BUTTE, Mont. — Once routinely trapped and shot as varmints, their dams obliterated by dynamite and bulldozers, beavers are getting new respect these days. Across the West, they are being welcomed into the landscape as a defense against the withering effects of a warmer and drier climate.
Beaver dams, it turns out, have beneficial effects that can’t easily be replicated in other ways. They raise the water table alongside a stream, aiding the growth of trees and plants that stabilize the banks and prevent erosion. They improve fish and wildlife habitat and promote new, rich soil.
And perhaps most important in the West, beaver dams do what all dams do: hold back water that would otherwise drain away.
“People realize that if we don’t have a way to store water that’s not so expensive, we’re going to be up a creek, a dry creek,” said Jeff Burrell, a scientist with the Wildlife Conservation Society in Bozeman, Mont. “We’ve lost a lot with beavers not on the landscape.”
For thousands of years, beavers, which numbered in the tens of millions in North America, were an integral part of the hydrological system. “The valleys were filled with dams, as many as one every hundred yards,” Mr. Burrell said. “They were pretty much continuous wetlands.”
But the population plummeted, largely because of fur trapping, and by 1930 there were no more than 100,000 beavers, almost entirely in Canada. Lately the numbers have rebounded to an estimated six million.
Now, even as hydroelectric and reservoir dams are coming under fire for their wholesale changes to the natural environment, an appreciation for the benefits of beaver dams — even artificial ones — is on the rise.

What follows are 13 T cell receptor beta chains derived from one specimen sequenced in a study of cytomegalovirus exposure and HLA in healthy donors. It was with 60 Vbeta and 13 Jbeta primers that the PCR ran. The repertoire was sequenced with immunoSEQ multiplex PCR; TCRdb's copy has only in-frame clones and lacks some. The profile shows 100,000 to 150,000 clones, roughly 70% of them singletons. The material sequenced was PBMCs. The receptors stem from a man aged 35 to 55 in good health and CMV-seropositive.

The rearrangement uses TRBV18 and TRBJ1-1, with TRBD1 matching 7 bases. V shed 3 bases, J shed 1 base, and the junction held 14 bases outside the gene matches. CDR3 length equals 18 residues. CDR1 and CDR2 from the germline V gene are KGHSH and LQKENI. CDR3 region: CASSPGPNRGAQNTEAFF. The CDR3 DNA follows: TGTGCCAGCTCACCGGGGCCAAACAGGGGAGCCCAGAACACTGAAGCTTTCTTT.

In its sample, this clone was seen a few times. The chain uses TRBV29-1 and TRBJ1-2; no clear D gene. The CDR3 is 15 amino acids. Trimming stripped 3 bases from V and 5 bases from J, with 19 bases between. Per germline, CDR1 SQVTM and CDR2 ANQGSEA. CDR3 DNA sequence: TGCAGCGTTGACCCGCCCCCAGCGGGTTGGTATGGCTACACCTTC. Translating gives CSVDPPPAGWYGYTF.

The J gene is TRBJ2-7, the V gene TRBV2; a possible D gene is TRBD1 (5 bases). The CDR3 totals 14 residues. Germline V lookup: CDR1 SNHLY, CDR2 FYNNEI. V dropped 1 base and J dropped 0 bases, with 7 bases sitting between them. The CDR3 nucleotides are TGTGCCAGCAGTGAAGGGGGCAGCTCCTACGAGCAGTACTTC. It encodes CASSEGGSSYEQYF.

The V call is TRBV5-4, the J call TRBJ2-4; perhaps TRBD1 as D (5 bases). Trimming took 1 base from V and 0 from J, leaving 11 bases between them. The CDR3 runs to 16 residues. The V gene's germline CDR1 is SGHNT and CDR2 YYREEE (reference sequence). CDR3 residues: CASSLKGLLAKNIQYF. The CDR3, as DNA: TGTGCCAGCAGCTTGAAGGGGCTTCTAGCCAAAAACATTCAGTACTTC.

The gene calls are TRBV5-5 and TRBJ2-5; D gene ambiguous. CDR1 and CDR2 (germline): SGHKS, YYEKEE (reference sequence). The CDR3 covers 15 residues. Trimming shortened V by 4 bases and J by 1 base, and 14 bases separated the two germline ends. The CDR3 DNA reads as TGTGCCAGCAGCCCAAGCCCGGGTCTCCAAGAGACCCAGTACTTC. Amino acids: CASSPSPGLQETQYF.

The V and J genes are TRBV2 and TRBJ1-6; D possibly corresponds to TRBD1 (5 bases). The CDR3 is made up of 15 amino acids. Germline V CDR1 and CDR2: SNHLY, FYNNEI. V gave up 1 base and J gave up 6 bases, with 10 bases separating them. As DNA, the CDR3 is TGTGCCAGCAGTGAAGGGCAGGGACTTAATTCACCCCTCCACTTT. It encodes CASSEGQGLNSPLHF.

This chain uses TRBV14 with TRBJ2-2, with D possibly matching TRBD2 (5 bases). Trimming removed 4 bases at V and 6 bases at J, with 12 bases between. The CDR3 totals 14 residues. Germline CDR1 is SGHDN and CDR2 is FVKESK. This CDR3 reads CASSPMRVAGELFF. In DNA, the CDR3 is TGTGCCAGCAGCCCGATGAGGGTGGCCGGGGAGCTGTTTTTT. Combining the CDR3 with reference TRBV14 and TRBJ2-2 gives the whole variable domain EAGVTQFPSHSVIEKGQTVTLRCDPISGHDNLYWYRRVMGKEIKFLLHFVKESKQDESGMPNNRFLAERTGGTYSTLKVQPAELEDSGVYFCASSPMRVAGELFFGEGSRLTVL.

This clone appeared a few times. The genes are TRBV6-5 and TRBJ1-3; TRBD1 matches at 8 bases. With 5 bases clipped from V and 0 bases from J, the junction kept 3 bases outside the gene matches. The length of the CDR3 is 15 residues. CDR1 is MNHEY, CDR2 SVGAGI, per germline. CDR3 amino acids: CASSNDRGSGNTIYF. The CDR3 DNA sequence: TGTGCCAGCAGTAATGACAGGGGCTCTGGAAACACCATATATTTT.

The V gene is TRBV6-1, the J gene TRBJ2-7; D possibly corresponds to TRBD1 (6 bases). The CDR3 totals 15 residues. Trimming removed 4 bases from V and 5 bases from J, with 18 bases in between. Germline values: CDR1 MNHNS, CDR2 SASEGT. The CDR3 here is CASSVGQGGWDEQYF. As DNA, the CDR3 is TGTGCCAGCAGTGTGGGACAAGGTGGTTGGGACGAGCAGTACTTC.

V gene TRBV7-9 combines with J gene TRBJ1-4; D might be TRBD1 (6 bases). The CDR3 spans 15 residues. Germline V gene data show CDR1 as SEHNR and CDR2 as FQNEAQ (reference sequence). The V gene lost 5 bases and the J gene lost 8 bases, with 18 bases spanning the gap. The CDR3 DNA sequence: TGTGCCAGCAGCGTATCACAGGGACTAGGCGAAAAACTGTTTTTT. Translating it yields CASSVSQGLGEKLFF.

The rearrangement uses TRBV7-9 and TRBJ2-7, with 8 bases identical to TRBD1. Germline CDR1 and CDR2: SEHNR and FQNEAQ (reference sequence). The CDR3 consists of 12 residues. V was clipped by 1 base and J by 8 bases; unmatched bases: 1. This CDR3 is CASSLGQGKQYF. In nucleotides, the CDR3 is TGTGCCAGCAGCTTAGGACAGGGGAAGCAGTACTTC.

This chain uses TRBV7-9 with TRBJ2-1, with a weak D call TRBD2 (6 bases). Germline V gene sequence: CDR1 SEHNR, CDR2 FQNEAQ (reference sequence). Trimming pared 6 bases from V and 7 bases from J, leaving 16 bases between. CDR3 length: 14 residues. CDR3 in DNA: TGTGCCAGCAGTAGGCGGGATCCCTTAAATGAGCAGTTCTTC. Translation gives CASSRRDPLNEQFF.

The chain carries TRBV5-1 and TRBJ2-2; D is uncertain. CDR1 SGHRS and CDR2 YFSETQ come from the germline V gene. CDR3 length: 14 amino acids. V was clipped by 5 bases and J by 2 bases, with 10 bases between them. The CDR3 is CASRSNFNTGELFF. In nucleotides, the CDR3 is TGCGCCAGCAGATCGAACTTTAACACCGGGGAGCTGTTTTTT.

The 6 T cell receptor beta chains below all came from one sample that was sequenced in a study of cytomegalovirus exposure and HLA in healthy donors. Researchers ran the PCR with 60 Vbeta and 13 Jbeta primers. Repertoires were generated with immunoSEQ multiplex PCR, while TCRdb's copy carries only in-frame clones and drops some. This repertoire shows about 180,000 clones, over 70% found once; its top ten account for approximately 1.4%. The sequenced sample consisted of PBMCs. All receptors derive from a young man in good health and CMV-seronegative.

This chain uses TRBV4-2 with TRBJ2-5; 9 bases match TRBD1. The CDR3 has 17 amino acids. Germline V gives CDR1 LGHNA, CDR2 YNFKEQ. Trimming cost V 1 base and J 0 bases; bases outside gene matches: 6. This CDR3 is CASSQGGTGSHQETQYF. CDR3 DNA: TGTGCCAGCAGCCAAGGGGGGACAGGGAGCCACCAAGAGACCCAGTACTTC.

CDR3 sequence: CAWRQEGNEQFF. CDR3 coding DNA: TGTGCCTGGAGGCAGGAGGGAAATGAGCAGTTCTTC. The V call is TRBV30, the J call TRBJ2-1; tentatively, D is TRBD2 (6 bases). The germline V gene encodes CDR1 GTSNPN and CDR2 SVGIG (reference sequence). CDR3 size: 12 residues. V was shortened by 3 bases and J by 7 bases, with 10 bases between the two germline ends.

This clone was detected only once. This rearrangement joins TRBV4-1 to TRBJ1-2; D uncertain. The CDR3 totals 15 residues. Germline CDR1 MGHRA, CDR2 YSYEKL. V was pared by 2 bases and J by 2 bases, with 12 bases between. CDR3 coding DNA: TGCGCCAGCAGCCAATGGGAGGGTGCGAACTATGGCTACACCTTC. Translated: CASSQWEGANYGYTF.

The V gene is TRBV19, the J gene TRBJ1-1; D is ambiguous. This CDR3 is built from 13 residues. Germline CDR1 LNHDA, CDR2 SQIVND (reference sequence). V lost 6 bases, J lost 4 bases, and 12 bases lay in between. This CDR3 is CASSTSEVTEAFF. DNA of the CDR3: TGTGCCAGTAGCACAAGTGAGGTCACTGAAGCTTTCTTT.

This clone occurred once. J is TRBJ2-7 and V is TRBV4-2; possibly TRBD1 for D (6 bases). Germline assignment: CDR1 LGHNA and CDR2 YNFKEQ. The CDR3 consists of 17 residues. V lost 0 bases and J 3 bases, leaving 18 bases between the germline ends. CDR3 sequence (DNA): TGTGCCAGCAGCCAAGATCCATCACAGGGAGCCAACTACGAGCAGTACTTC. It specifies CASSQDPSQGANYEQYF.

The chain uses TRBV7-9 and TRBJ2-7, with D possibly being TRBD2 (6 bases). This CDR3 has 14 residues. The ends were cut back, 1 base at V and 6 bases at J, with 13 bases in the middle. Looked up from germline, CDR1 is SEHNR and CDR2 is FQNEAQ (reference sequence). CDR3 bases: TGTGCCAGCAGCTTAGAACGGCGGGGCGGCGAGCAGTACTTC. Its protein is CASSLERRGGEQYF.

Experts have long known of the potential for beaver dams to restore damaged landscapes, but in recent years the demand has grown so rapidly that government agencies are sponsoring a series of West Coast workshops and publishing a manual on how to attract beavers.
“We can spend a lot of money doing this work, or we can use beavers for almost nothing,” Mr. Burrell said.
Beavers are ecosystem engineers. As a family moves into new territory, the rodents drop a large tree across a stream to begin a new dam, which also serves as their lodge. They cover it with sticks, mud and stones, usually working at night. As the water level rises behind the dam, it submerges the entrance and protects the beavers from predators.
This pooling of water leads to a cascade of ecological changes. The pond nourishes young willows, aspens and other trees — prime beaver food — and provides a haven for fish that like slow-flowing water. The growth of grass and shrubs alongside the pond improves habitat for songbirds, deer and elk.
Moreover, because dams raise underground water levels, they increase water supplies and substantially lower the cost of pumping groundwater for farming.